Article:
AGFA CORPORATION v. UNITED STATES

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United States Court of Appeals,Federal Circuit.

AGFA CORPORATION, Plaintiff-Appellant, v. UNITED STATES, Defendant-Appellee.

No. 2007-1430.

Decided: March 24, 2008

Before LOURIE, Circuit Judge, CLEVENGER, Senior Circuit Judge, and PROST, Circuit Judge. Kenneth G. Weigel, Alston & Bird LLP, of Washington, DC, argued for plaintiff-appellant.   With him on the brief were Paul F. Brinkman and Jeffrey M. Schwartz. Mikki Graves Walser, Senior Trial Counsel, International Trade Field Office, Commercial Litigation Branch, Civil Division, United States Department of Justice, of New York, NY, argued for defendant-appellee.   With her on the brief were Jeanne E. Davidson, Director, of Washington, DC, and Barbara S. Williams, Attorney-in-Charge, of New York, NY. Of counsel on the brief was Michael W. Heydrich, Office of Assistant Chief Counsel, International Trade Litigation, United States Customs and Border Protection, of New York, NY.

Agfa Corporation (“Agfa”) appeals from the decision of the United States Court of International Trade granting final judgment in favor of the United States and holding that United States Customs and Border Patrol (“Customs”) properly classified imported metal plates coated with a photosensitive emulsion under subheading 3701.30.00 of the Harmonized Tariff Schedule of the United States (“HTSUS”).   Because the Court of International Trade correctly classified the merchandise, we affirm.

BACKGROUND

The subject merchandise consists of thin planed and grained aluminum sheets coated on one side with a photosensitive polymer layer and used for offset lithographic printing.   All of the subject sheets have at least two sides measuring greater than 255 mm.   In order to prepare the sheets for printing, a machine uses light, typically in the form of a laser, to either harden the areas of the polymer layer corresponding to the printed image or soften the areas of the polymer layer not corresponding to the image, depending on the specific polymer in use.   The sheet is then washed to remove the softer, non-image areas.   The prepared sheet is then wrapped around a cylinder within the printing press.   During operation of the printing press, the sheet is first coated by a fine film of a water-based solution that adheres to the exposed aluminum and then by ink that adheres only to the remaining polymer.   The oil-based ink and water solution do not mix.   The ink transfers from the sheet to a blanket cylinder and then from the blanket cylinder to the paper.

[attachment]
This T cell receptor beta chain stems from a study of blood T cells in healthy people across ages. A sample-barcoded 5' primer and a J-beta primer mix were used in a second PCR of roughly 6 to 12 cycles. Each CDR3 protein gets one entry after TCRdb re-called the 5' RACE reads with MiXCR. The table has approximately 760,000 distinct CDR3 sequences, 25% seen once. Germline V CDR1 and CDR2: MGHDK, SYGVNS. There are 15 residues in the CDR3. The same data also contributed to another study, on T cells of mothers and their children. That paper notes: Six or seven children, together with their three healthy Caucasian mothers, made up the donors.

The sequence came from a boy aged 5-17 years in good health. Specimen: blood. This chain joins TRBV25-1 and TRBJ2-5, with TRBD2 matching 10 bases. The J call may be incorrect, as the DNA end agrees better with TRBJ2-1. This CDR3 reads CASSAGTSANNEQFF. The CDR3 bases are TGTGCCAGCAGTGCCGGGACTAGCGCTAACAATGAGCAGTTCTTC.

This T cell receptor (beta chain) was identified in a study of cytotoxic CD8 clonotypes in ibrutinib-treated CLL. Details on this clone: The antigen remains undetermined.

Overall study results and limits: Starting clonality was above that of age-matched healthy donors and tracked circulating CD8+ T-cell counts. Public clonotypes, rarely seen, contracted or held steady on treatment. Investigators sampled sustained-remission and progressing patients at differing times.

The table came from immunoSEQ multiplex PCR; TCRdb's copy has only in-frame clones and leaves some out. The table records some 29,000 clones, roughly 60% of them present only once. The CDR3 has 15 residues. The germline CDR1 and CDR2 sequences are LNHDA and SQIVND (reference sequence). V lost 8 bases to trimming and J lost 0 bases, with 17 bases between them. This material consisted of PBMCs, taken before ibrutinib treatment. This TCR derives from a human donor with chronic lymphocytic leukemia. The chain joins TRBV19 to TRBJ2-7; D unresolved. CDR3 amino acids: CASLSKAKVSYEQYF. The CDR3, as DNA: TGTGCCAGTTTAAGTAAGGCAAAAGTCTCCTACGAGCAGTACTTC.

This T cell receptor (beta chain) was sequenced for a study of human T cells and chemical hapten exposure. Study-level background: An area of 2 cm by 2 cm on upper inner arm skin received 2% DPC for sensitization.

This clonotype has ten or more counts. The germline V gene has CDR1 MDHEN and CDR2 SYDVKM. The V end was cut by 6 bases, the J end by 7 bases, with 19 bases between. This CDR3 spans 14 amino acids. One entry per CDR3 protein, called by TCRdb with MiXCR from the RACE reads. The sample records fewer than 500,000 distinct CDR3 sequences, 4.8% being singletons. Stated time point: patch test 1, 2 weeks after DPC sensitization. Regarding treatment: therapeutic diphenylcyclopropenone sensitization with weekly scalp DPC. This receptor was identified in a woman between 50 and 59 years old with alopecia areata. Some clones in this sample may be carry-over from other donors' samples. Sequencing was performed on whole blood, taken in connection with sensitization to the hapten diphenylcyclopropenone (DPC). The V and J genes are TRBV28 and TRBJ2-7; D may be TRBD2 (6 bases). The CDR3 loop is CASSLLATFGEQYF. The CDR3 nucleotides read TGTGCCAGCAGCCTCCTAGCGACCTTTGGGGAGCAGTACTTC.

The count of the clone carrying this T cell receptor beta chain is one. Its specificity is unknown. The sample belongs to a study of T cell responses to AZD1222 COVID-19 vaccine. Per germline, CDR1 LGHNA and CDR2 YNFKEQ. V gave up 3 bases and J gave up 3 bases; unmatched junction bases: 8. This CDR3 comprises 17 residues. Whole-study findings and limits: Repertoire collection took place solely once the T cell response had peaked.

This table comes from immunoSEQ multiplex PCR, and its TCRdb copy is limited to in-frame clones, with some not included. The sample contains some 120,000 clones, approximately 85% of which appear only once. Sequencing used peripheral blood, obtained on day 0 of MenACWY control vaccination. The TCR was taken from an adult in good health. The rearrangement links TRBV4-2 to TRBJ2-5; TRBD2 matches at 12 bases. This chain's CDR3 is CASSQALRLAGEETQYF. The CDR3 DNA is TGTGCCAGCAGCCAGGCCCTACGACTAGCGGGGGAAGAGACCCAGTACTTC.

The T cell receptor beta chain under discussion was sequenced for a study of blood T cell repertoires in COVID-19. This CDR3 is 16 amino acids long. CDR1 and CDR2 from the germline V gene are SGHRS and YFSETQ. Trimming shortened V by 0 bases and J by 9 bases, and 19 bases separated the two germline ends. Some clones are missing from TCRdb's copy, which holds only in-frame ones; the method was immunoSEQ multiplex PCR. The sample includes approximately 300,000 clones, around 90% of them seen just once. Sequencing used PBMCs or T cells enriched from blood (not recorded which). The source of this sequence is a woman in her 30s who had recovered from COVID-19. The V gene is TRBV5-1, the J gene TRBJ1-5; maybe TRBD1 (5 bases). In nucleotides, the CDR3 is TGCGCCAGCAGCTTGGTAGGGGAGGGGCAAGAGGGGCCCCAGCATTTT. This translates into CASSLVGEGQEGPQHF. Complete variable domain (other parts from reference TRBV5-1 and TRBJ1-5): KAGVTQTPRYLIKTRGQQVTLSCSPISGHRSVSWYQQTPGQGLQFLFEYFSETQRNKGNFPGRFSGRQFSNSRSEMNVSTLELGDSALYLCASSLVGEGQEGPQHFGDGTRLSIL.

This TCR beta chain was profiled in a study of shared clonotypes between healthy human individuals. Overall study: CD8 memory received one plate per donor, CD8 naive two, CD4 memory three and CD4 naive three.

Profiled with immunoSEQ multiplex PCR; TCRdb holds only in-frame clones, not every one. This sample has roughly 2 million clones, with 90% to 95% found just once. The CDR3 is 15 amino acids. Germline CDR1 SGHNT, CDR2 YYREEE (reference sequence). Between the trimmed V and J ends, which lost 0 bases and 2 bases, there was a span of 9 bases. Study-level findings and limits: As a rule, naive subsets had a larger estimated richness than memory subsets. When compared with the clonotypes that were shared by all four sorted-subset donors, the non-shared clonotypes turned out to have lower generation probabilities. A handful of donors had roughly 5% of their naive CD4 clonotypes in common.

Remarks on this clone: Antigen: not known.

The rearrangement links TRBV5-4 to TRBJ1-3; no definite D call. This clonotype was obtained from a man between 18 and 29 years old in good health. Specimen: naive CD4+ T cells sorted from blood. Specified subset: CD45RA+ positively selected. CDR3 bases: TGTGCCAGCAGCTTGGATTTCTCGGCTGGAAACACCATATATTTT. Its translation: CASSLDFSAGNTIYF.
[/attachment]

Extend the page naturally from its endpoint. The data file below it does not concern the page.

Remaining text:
At issue are twenty-six importations, consisting of five specific models, of the subject merchandise entered into the United States by Agfa between September 29, 2003, and November 2, 2003.   Customs classified the merchandise under subheading 3701.30.00, covering “Photographic plates and film in the flat, sensitized, unexposed, of any material other than paper, paperboard or textiles ․:  Other plates and film, with any side exceeding 255 mm” with a 3.7% ad valorem duty.   Agfa filed a protest of Customs' decision that Customs subsequently denied.

On June 8, 2005, Agfa filed an action in the Court of International Trade protesting the final decision of Customs and asserting that the subject merchandise was properly classifiable under subheading 8442.50.10, covering “printing ․ plates ․:  Printing ․ plates ․:  Plates,” and was thus duty free.

The Court of International Trade held that the plates were prima facie classifiable under heading 3701, but not under heading 8442, and that Customs therefore properly classified the merchandise under subheading 3701.30.00.   The court stated that there was no dispute between the parties that the plates, as imported, were flat, sensitized, and unexposed and had at least two sides measuring greater than 255 mm.   The court determined that the specific definition of “photographic” in Note 2 to Chapter 37 counseled against finding “photographic plate” to be a term of art.   The court also determined that Agfa's proposed definition of “photographic plate,” requiring a glass substrate and allegedly based on commercial understanding of the term, was contrary to the plain language of heading 3701 stating that “photographic plates” may be “of any material other than paper, paperboard or textiles.”   The court then held that the imported plates met the Note 2 definition of “photographic” because the use of a laser to create the desired image in the polymer layer meant that light was used to indirectly create the printed image.   The court also observed that the Explanatory Notes for heading 3701 indicate that “photographic plates” may be made from a variety of materials and used in photomechanical processes.   The court determined that heading 8442, in contrast, includes no reference to photosensitive materials, and the Explanatory Notes for heading 8442 specifically exclude plates coated with a photographic emulsion.

Agfa timely appealed to this court.   We have jurisdiction pursuant to 28 U.S.C. § 1295(a)(5).

DISCUSSION

 “The ultimate issue as to whether particular imported merchandise has been classified under an appropriate tariff provision is a question of law which we review de novo.”  Sports Graphics, Inc. v. United States, 24 F.3d 1390, 1391 (Fed.Cir.1994).   A classification decision involves two underlying steps:  (1) determining the proper meaning of the tariff provisions, which is a question of law;  and (2) determining which heading the particular merchandise falls within, which is a question of fact.  Cummins Inc. v. United States, 454 F.3d 1361, 1363 (Fed.Cir.2006)